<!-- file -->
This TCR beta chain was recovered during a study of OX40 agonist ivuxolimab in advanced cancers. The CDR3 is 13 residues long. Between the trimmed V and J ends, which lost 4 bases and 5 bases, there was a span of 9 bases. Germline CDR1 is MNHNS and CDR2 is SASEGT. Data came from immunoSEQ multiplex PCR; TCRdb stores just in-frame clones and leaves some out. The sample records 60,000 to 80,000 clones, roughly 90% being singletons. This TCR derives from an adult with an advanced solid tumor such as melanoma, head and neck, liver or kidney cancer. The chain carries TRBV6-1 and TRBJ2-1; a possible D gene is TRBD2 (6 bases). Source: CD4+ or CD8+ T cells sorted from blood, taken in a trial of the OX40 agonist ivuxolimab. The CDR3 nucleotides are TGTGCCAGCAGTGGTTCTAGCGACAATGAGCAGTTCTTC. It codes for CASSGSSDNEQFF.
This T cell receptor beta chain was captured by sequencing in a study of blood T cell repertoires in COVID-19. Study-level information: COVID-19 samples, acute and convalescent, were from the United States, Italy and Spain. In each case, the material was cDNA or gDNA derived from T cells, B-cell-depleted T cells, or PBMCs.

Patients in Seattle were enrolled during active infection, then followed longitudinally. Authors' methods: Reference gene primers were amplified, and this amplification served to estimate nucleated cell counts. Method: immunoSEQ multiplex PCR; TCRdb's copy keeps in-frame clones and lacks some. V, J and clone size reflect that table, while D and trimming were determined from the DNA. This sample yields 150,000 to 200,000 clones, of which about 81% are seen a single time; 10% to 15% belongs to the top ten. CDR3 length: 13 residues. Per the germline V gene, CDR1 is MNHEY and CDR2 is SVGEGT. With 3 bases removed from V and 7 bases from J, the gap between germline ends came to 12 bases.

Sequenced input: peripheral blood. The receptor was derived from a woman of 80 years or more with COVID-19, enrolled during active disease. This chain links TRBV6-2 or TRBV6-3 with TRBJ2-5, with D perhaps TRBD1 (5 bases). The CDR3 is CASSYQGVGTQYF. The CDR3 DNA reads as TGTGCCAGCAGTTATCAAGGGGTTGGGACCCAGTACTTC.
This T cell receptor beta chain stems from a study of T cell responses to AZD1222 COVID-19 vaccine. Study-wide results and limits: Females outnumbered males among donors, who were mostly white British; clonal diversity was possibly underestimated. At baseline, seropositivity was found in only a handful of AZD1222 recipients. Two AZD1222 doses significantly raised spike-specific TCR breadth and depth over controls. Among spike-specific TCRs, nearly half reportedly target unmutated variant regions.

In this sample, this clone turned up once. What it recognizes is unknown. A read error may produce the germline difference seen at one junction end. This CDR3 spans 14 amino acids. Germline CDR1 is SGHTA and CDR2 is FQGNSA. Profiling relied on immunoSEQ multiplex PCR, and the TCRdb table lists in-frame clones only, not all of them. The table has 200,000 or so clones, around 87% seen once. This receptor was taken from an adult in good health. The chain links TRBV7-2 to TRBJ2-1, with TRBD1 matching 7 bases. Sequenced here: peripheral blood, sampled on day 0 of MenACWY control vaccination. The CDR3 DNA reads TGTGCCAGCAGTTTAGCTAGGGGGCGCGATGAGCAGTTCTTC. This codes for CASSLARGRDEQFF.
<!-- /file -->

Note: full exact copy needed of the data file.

This TCR beta chain was recovered during a study of OX40 agonist ivuxolimab in advanced cancers. The CDR3 is 13 residues long. Between the trimmed V and J ends, which lost 4 bases and 5 bases, there was a span of 9 bases. Germline CDR1 is MNHNS and CDR2 is SASEGT. Data came from immunoSEQ multiplex PCR; TCRdb stores just in-frame clones and leaves some out. The sample records 60,000 to 80,000 clones, roughly 90% being singletons. This TCR derives from an adult with an advanced solid tumor such as melanoma, head and neck, liver or kidney cancer. The chain carries TRBV6-1 and TRBJ2-1; a possible D gene is TRBD2 (6 bases). Source: CD4+ or CD8+ T cells sorted from blood, taken in a trial of the OX40 agonist ivuxolimab. The CDR3 nucleotides are TGTGCCAGCAGTGGTTCTAGCGACAATGAGCAGTTCTTC. It codes for CASSGSSDNEQFF.
This T cell receptor beta chain was captured by sequencing in a study of blood T cell repertoires in COVID-19. Study-level information: COVID-19 samples, acute and convalescent, were from the United States, Italy and Spain. In each case, the material was cDNA or gDNA derived from T cells, B-cell-depleted T cells, or PBMCs.

Patients in Seattle were enrolled during active infection, then followed longitudinally. Authors' methods: Reference gene primers were amplified, and this amplification served to estimate nucleated cell counts. Method: immunoSEQ multiplex PCR; TCRdb's copy keeps in-frame clones and lacks some. V, J and clone size reflect that table, while D and trimming were determined from the DNA. This sample yields 150,000 to 200,000 clones, of which about 81% are seen a single time; 10% to 15% belongs to the top ten. CDR3 length: 13 residues. Per the germline V gene, CDR1 is MNHEY and CDR2 is SVGEGT. With 3 bases removed from V and 7 bases from J, the gap between germline ends came to 12 bases.

Sequenced input: peripheral blood. The receptor was derived from a woman of 80 years or more with COVID-19, enrolled during active disease. This chain links TRBV6-2 or TRBV6-3 with TRBJ2-5, with D perhaps TRBD1 (5 bases). The CDR3 is CASSYQGVGTQYF. The CDR3 DNA reads as TGTGCCAGCAGTTATCAAGGGGTTGGGACCCAGTACTTC.
This T cell receptor beta chain stems from a study of T cell responses to AZD1222 COVID-19 vaccine. Study-wide results and limits: Females outnumbered males among donors, who were mostly white British; clonal diversity was possibly underestimated. At baseline, seropositivity was found in only a handful of AZD1222 recipients. Two AZD1222 doses significantly raised spike-specific TCR breadth and depth over controls. Among spike-specific TCRs, nearly half reportedly target unmutated variant regions.

In this sample, this clone turned up once. What it recognizes is unknown. A read error may produce the germline difference seen at one junction end. This CDR3 spans 14 amino acids. Germline CDR1 is SGHTA and CDR2 is FQGNSA. Profiling relied on immunoSEQ multiplex PCR, and the TCRdb table lists in-frame clones only, not all of them. The table has 200,000 or so clones, around 87% seen once. This receptor was taken from an adult in good health. The chain links TRBV7-2 to TRBJ2-1, with TRBD1 matching 7 bases. Sequenced here: peripheral blood, sampled on day 0 of MenACWY control vaccination. The CDR3 DNA reads TGTGCCAGCAGTTTAGCTAGGGGGCGCGATGAGCAGTTCTTC. This codes for CASSLARGRDEQFF.